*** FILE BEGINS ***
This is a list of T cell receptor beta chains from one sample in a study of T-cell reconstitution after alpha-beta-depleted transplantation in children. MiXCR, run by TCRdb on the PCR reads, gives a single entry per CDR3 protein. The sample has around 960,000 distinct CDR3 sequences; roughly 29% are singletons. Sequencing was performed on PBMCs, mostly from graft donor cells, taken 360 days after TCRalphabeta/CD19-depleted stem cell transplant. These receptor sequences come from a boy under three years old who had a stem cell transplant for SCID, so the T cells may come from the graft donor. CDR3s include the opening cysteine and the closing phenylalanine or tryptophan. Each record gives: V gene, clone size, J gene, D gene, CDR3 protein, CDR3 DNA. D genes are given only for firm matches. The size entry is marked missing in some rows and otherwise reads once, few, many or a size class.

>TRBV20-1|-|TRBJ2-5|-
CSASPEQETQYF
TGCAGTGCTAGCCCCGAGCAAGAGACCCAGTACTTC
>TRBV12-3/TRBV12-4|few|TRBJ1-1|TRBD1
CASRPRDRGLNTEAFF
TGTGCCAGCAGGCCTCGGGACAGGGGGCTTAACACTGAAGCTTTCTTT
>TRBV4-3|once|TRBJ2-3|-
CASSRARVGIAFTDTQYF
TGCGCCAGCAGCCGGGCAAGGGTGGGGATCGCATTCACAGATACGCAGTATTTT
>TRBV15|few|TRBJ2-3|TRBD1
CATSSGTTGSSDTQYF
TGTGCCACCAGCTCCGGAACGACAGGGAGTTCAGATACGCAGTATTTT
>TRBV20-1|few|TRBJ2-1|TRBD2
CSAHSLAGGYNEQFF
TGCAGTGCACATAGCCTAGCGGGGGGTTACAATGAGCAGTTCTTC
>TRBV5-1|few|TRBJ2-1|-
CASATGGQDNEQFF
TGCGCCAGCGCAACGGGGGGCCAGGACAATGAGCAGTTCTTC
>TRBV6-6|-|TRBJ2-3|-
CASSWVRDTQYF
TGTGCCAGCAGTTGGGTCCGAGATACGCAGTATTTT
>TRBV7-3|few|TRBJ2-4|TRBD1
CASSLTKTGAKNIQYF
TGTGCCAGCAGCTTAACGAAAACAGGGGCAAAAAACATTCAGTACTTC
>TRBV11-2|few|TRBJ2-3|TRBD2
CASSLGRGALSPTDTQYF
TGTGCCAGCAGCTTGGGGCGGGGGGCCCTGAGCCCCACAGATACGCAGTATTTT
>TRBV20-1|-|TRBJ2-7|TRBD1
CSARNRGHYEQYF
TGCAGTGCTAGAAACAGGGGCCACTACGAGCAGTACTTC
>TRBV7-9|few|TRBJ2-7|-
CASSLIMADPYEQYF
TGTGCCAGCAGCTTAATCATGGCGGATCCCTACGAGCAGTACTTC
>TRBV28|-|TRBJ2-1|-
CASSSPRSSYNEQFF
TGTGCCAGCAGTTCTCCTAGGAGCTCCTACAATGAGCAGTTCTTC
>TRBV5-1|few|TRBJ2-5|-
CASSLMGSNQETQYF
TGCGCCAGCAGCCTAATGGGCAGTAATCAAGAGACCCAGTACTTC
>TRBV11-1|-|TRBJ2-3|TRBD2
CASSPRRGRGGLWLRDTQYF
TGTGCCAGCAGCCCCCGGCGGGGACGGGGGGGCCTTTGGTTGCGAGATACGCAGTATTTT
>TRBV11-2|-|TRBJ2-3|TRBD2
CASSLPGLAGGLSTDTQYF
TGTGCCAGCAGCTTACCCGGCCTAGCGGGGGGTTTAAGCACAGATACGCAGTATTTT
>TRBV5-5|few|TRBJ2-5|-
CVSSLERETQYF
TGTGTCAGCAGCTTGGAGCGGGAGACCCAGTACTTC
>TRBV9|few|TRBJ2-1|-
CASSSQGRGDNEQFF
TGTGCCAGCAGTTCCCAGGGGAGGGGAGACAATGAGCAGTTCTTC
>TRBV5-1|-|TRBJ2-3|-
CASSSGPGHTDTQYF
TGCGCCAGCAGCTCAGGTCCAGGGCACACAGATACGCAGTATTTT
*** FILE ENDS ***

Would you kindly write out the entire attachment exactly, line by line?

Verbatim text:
This is a list of T cell receptor beta chains from one sample in a study of T-cell reconstitution after alpha-beta-depleted transplantation in children. MiXCR, run by TCRdb on the PCR reads, gives a single entry per CDR3 protein. The sample has around 960,000 distinct CDR3 sequences; roughly 29% are singletons. Sequencing was performed on PBMCs, mostly from graft donor cells, taken 360 days after TCRalphabeta/CD19-depleted stem cell transplant. These receptor sequences come from a boy under three years old who had a stem cell transplant for SCID, so the T cells may come from the graft donor. CDR3s include the opening cysteine and the closing phenylalanine or tryptophan. Each record gives: V gene, clone size, J gene, D gene, CDR3 protein, CDR3 DNA. D genes are given only for firm matches. The size entry is marked missing in some rows and otherwise reads once, few, many or a size class.

>TRBV20-1|-|TRBJ2-5|-
CSASPEQETQYF
TGCAGTGCTAGCCCCGAGCAAGAGACCCAGTACTTC
>TRBV12-3/TRBV12-4|few|TRBJ1-1|TRBD1
CASRPRDRGLNTEAFF
TGTGCCAGCAGGCCTCGGGACAGGGGGCTTAACACTGAAGCTTTCTTT
>TRBV4-3|once|TRBJ2-3|-
CASSRARVGIAFTDTQYF
TGCGCCAGCAGCCGGGCAAGGGTGGGGATCGCATTCACAGATACGCAGTATTTT
>TRBV15|few|TRBJ2-3|TRBD1
CATSSGTTGSSDTQYF
TGTGCCACCAGCTCCGGAACGACAGGGAGTTCAGATACGCAGTATTTT
>TRBV20-1|few|TRBJ2-1|TRBD2
CSAHSLAGGYNEQFF
TGCAGTGCACATAGCCTAGCGGGGGGTTACAATGAGCAGTTCTTC
>TRBV5-1|few|TRBJ2-1|-
CASATGGQDNEQFF
TGCGCCAGCGCAACGGGGGGCCAGGACAATGAGCAGTTCTTC
>TRBV6-6|-|TRBJ2-3|-
CASSWVRDTQYF
TGTGCCAGCAGTTGGGTCCGAGATACGCAGTATTTT
>TRBV7-3|few|TRBJ2-4|TRBD1
CASSLTKTGAKNIQYF
TGTGCCAGCAGCTTAACGAAAACAGGGGCAAAAAACATTCAGTACTTC
>TRBV11-2|few|TRBJ2-3|TRBD2
CASSLGRGALSPTDTQYF
TGTGCCAGCAGCTTGGGGCGGGGGGCCCTGAGCCCCACAGATACGCAGTATTTT
>TRBV20-1|-|TRBJ2-7|TRBD1
CSARNRGHYEQYF
TGCAGTGCTAGAAACAGGGGCCACTACGAGCAGTACTTC
>TRBV7-9|few|TRBJ2-7|-
CASSLIMADPYEQYF
TGTGCCAGCAGCTTAATCATGGCGGATCCCTACGAGCAGTACTTC
>TRBV28|-|TRBJ2-1|-
CASSSPRSSYNEQFF
TGTGCCAGCAGTTCTCCTAGGAGCTCCTACAATGAGCAGTTCTTC
>TRBV5-1|few|TRBJ2-5|-
CASSLMGSNQETQYF
TGCGCCAGCAGCCTAATGGGCAGTAATCAAGAGACCCAGTACTTC
>TRBV11-1|-|TRBJ2-3|TRBD2
CASSPRRGRGGLWLRDTQYF
TGTGCCAGCAGCCCCCGGCGGGGACGGGGGGGCCTTTGGTTGCGAGATACGCAGTATTTT
>TRBV11-2|-|TRBJ2-3|TRBD2
CASSLPGLAGGLSTDTQYF
TGTGCCAGCAGCTTACCCGGCCTAGCGGGGGGTTTAAGCACAGATACGCAGTATTTT
>TRBV5-5|few|TRBJ2-5|-
CVSSLERETQYF
TGTGTCAGCAGCTTGGAGCGGGAGACCCAGTACTTC
>TRBV9|few|TRBJ2-1|-
CASSSQGRGDNEQFF
TGTGCCAGCAGTTCCCAGGGGAGGGGAGACAATGAGCAGTTCTTC
>TRBV5-1|-|TRBJ2-3|-
CASSSGPGHTDTQYF
TGCGCCAGCAGCTCAGGTCCAGGGCACACAGATACGCAGTATTTT